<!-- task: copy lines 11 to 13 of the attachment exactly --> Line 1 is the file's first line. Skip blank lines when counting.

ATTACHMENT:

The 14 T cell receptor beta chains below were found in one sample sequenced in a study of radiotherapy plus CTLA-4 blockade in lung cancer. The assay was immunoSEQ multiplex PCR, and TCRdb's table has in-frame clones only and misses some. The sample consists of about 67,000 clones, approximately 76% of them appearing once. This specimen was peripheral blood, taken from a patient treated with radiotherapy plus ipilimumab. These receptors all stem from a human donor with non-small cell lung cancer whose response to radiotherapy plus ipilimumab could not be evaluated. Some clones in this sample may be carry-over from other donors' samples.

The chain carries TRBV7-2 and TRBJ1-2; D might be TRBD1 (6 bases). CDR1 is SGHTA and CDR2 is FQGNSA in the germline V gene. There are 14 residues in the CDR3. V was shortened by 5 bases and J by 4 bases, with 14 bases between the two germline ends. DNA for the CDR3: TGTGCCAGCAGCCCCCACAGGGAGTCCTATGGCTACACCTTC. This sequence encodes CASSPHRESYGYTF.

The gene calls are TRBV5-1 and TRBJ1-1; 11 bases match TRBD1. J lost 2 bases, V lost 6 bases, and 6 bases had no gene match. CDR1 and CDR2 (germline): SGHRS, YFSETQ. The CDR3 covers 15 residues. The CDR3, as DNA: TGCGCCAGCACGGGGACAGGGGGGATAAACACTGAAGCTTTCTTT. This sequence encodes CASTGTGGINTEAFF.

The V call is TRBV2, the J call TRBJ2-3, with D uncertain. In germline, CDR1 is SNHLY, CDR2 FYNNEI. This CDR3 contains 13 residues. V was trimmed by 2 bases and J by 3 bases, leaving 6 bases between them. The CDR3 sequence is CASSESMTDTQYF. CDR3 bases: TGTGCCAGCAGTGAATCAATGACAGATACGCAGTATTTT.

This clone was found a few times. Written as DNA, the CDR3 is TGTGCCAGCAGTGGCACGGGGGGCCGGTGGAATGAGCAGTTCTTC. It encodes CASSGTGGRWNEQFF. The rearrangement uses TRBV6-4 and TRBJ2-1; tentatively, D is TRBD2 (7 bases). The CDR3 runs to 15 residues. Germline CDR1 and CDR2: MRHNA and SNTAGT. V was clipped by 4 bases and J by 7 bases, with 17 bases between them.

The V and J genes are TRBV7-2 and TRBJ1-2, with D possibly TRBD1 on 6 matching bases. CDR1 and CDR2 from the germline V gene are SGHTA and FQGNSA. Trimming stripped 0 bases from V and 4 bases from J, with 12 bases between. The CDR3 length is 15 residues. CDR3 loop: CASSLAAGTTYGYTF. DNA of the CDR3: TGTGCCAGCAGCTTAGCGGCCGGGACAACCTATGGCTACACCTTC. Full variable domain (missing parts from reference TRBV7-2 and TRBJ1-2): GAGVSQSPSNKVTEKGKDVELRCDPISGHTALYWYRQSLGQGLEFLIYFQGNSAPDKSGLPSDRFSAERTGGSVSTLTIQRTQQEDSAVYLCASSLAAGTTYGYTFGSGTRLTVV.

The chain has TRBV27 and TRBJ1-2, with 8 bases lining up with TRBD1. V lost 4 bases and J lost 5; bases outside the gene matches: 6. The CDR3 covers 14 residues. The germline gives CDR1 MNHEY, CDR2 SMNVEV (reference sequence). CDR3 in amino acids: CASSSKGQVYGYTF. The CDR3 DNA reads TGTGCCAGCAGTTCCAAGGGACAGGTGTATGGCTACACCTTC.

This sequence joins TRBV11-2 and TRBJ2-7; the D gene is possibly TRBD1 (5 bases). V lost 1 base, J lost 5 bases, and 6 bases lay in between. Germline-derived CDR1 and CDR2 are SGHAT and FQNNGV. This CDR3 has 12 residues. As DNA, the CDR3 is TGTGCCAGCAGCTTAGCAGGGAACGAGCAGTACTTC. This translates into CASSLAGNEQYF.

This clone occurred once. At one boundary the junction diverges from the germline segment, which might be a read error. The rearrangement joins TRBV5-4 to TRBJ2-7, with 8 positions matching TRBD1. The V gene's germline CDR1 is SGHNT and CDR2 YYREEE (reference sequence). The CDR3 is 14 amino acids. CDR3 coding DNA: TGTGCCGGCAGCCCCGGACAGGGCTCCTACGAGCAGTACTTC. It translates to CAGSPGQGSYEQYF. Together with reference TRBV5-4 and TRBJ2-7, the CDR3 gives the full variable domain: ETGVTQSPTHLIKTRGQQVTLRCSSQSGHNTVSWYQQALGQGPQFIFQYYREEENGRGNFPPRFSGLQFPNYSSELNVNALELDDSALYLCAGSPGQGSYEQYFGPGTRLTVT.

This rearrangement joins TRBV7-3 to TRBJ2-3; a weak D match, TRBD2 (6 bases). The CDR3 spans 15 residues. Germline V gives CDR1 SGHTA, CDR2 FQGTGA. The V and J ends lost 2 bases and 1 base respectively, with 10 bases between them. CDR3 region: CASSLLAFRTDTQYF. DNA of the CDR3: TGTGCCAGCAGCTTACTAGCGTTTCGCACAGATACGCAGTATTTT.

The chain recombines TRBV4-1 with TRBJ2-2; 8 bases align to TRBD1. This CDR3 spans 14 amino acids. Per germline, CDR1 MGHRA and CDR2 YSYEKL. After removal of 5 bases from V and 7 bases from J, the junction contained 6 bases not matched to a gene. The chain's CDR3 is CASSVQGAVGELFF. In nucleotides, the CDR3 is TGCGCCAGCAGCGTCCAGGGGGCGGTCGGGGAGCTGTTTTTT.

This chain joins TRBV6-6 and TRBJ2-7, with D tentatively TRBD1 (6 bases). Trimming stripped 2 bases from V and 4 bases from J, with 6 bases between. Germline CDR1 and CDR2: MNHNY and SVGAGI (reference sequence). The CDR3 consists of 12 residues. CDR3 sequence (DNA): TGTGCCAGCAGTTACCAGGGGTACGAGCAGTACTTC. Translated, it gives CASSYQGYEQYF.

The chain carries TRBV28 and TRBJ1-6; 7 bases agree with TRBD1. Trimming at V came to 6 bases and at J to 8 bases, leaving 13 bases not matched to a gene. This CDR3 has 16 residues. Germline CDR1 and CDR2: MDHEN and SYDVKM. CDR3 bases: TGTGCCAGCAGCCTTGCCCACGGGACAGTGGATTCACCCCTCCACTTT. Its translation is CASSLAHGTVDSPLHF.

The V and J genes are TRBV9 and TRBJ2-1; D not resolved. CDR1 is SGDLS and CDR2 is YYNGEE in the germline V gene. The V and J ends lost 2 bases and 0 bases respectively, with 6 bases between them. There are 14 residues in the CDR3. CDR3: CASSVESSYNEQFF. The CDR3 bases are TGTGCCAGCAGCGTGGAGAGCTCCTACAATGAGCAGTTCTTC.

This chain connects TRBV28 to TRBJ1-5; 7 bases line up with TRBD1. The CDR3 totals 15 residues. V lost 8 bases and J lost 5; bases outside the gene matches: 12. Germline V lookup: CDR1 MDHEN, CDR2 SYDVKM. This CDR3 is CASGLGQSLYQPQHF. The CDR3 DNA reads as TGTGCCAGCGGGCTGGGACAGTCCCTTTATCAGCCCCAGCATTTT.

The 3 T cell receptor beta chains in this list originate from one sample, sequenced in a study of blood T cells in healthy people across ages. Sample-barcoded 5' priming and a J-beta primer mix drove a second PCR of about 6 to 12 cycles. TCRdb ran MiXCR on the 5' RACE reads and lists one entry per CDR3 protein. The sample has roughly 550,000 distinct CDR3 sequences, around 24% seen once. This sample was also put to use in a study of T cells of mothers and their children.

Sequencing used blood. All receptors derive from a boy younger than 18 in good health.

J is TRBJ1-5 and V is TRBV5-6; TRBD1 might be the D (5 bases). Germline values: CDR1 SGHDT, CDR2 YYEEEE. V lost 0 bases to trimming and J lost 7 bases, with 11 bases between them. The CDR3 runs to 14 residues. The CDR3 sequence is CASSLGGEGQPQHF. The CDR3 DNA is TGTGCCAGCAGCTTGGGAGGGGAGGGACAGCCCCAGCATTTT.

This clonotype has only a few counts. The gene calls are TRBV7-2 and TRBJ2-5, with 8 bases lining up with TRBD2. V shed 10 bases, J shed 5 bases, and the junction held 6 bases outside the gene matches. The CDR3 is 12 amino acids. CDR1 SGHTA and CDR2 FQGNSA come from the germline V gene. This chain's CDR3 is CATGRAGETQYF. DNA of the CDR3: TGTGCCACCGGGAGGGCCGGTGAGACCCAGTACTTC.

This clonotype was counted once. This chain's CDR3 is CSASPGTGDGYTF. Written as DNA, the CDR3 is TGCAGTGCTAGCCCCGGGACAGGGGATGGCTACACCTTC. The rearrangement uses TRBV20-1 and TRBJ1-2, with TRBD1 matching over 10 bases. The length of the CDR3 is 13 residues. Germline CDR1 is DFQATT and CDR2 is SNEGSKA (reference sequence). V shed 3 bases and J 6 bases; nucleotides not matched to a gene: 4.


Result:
The chain recombines TRBV4-1 with TRBJ2-2; 8 bases align to TRBD1. This CDR3 spans 14 amino acids. Per germline, CDR1 MGHRA and CDR2 YSYEKL. After removal of 5 bases from V and 7 bases from J, the junction contained 6 bases not matched to a gene. The chain's CDR3 is CASSVQGAVGELFF. In nucleotides, the CDR3 is TGCGCCAGCAGCGTCCAGGGGGCGGTCGGGGAGCTGTTTTTT.

This chain joins TRBV6-6 and TRBJ2-7, with D tentatively TRBD1 (6 bases). Trimming stripped 2 bases from V and 4 bases from J, with 6 bases between. Germline CDR1 and CDR2: MNHNY and SVGAGI (reference sequence). The CDR3 consists of 12 residues. CDR3 sequence (DNA): TGTGCCAGCAGTTACCAGGGGTACGAGCAGTACTTC. Translated, it gives CASSYQGYEQYF.

The chain carries TRBV28 and TRBJ1-6; 7 bases agree with TRBD1. Trimming at V came to 6 bases and at J to 8 bases, leaving 13 bases not matched to a gene. This CDR3 has 16 residues. Germline CDR1 and CDR2: MDHEN and SYDVKM. CDR3 bases: TGTGCCAGCAGCCTTGCCCACGGGACAGTGGATTCACCCCTCCACTTT. Its translation is CASSLAHGTVDSPLHF.